The number of wireless Internet users has grown rapidly in Taiwan over the past 10 years, but academics say the government still needs to increase its spending on broadband infrastructure and improve high-speed Internet provision and minority groups’ access to the Internet.
A survey conducted by the non-profit Taiwan Network Information Center (TWNIC) showed that more than 9.76 million people aged 12 or over had used wireless Internet in Taiwan during a six-month period up to October. This was up by 11.9 percent compared with a survey last year.
The figure is much higher than the average annual growth rate of 3.3 percent over the past 10 years, indicating that the chosen form of communication nowadays is via the Internet provided on mobile devices, such as notebooks, smartphones or tablets.
The survey reported that 77.25 percent of respondents had used the Internet, much more than the 57.23 percent shown in a separate survey conducted 10 years ago.
However, 67.95 percent of those polled said they faced problems accessing the Internet and 52.8 percent said that “unstable Internet connection and poor quality” were their biggest concern, 34.4 percent were unsatisfied with slow Internet downloads and 22.08 percent felt frustrated at slow upload speeds, the survey showed.
While telecom carriers have built infrastructure for consumers to access the Internet wirelessly, many people are still unaware that Internet availability is so convenient and readily available. Those living in mountainous areas or the elderly who have never experienced the latest technology products are key examples, one academic said yesterday at a forum organized by the TWNIC.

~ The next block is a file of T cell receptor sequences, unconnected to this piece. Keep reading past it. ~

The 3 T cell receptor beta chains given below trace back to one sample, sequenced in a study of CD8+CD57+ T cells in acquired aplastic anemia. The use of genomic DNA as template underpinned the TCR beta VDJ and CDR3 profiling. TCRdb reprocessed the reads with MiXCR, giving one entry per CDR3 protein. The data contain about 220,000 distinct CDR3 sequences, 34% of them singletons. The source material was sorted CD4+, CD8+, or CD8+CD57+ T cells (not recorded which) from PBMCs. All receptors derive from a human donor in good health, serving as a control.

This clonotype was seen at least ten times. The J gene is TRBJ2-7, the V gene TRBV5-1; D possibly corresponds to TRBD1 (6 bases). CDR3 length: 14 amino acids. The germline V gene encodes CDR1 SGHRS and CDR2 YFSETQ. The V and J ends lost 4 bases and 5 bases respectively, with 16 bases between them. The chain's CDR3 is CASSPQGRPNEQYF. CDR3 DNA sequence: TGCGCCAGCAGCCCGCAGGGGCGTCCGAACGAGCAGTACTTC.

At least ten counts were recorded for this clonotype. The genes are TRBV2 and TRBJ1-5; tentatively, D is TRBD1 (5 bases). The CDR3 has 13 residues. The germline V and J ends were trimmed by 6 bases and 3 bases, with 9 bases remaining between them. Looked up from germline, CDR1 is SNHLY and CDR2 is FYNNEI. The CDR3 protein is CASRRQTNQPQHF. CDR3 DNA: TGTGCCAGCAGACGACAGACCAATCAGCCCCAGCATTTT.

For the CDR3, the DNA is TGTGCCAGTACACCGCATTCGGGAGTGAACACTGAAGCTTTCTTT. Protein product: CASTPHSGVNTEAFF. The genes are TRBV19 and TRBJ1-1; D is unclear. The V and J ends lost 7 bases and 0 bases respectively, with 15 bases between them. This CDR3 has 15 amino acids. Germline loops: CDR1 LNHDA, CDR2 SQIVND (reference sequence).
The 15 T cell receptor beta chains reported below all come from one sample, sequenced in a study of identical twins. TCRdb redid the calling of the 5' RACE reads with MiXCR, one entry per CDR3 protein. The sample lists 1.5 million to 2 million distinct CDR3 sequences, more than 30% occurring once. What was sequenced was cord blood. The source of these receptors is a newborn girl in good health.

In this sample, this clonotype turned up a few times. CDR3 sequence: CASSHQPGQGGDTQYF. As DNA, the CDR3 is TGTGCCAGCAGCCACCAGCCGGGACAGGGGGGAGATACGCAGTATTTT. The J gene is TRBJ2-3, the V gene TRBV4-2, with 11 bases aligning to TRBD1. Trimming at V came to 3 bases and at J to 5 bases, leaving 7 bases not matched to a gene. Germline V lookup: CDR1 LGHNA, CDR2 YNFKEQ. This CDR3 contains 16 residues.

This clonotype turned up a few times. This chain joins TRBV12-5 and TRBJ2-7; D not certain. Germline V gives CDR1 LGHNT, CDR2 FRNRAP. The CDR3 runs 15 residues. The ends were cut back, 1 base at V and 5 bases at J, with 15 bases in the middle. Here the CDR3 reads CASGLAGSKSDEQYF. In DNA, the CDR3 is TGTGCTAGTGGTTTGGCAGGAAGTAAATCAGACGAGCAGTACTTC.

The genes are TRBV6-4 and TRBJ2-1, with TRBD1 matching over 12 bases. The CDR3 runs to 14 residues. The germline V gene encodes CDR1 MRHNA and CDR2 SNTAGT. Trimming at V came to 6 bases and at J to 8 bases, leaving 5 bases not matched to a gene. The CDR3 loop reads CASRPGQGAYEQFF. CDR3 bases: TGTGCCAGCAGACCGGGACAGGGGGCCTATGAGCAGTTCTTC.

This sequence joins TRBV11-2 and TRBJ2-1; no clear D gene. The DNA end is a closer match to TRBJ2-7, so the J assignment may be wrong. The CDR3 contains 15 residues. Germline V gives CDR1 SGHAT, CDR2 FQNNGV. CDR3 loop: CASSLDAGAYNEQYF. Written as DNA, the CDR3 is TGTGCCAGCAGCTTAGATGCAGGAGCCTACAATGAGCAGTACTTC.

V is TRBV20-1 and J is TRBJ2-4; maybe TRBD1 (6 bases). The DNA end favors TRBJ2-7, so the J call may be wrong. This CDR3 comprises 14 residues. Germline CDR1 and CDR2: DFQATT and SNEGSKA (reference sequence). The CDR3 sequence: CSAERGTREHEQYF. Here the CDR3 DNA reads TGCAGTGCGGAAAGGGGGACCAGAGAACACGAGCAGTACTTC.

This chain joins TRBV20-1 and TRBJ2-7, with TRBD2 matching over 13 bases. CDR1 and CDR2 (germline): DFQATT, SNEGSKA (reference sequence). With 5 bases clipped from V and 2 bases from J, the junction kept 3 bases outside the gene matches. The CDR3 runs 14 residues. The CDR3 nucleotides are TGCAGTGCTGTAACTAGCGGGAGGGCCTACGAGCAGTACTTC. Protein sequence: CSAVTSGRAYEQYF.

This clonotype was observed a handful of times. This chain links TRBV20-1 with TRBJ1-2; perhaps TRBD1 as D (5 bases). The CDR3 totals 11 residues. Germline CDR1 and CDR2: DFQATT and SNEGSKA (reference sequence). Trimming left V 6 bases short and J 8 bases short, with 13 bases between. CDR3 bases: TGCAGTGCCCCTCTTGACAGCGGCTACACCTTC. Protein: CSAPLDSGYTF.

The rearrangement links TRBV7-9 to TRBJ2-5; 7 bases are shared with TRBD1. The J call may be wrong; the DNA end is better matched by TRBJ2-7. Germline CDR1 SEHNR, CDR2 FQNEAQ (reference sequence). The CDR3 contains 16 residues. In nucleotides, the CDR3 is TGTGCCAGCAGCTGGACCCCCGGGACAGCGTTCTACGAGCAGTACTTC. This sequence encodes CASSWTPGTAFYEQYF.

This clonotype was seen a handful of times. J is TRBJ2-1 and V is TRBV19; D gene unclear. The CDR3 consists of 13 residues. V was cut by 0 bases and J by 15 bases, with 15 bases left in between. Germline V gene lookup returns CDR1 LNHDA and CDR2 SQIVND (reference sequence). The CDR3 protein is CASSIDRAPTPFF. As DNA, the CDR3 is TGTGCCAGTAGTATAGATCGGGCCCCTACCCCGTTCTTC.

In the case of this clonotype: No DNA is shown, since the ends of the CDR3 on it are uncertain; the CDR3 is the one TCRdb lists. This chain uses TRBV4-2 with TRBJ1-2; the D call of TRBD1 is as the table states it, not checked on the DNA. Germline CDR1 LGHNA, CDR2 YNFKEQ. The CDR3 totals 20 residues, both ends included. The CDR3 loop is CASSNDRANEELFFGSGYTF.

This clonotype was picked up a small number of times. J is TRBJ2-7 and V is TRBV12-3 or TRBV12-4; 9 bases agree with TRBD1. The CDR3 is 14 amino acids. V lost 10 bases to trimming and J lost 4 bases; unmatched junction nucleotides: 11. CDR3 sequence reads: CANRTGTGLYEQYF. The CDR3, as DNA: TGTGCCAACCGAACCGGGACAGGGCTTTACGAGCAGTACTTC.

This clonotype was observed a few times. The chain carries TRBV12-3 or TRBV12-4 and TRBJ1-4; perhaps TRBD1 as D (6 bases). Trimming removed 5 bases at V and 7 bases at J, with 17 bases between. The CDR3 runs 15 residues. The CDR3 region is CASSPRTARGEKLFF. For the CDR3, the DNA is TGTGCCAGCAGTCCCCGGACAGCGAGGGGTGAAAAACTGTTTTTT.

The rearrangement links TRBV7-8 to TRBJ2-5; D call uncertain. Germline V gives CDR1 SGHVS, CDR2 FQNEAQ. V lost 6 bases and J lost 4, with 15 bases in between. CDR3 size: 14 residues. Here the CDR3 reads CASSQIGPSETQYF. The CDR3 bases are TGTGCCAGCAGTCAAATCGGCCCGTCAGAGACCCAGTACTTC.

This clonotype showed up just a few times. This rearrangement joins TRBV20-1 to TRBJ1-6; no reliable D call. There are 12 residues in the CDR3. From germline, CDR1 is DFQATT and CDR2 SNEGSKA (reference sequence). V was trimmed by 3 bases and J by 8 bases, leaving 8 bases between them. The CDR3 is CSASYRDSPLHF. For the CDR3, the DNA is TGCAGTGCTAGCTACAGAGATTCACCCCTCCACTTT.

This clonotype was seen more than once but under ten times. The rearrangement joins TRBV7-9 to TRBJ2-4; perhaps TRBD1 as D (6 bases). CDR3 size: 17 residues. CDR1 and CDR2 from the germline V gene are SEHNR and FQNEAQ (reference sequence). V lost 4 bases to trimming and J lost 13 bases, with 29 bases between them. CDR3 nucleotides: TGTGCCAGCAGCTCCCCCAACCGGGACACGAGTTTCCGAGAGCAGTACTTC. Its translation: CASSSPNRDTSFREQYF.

“Internet infrastructure should be regarded as national infrastructure built for future generations,” said Hsiao Nai-yi (蕭乃沂), associate professor in the Department of Public Administration at National Chengchi University.
“The government must realize the urgency and start inviting businesses to jointly develop value-added applications made for mobile devices or build secure data protection systems to make Internet users feel safe putting data on the Web,” Hsiao said.
Long-distance medical care and data management are services that the government can provide for mobile devices users, Hsiao said, adding that it is crucial for the public sector to take the lead in exploring the new market by increasing investment spending to “create potential demand” to motivate citizens to use the Internet so that telecom companies’ infrastructure can be effectively used.
Lin Tsung-nan (林宗男), professor of the Department of Electrical Engineering at National Taiwan University, described broadband as “a nation’s information highway,” and urged the government to open more bandwidth for telecom carriers to boost Internet traffic and make a contribution to the economy.
“The more the government invests in the infrastructure, the better the country’s economic growth will be,” Lin said.
Wu Chyi-in (吳齊殷), a researcher at the Institute of Sociology at Academia Sinica, also called on the government to solve the issue of inadequate resources in the country and put more emphasis on assisting minority groups that cannot afford to use the Internet.
Citing the Academia Sinica report, Wu said about 80 percent of people living in urban areas have access to the Internet while the majority of people living in mountainous areas do not because of pricing issues.
“We expect the government can provide minority groups nationwide with more ‘digital opportunities’ that can help them connect to the world. Internet bandwidth is also a resource that should be equally allocated in society,” Wu said.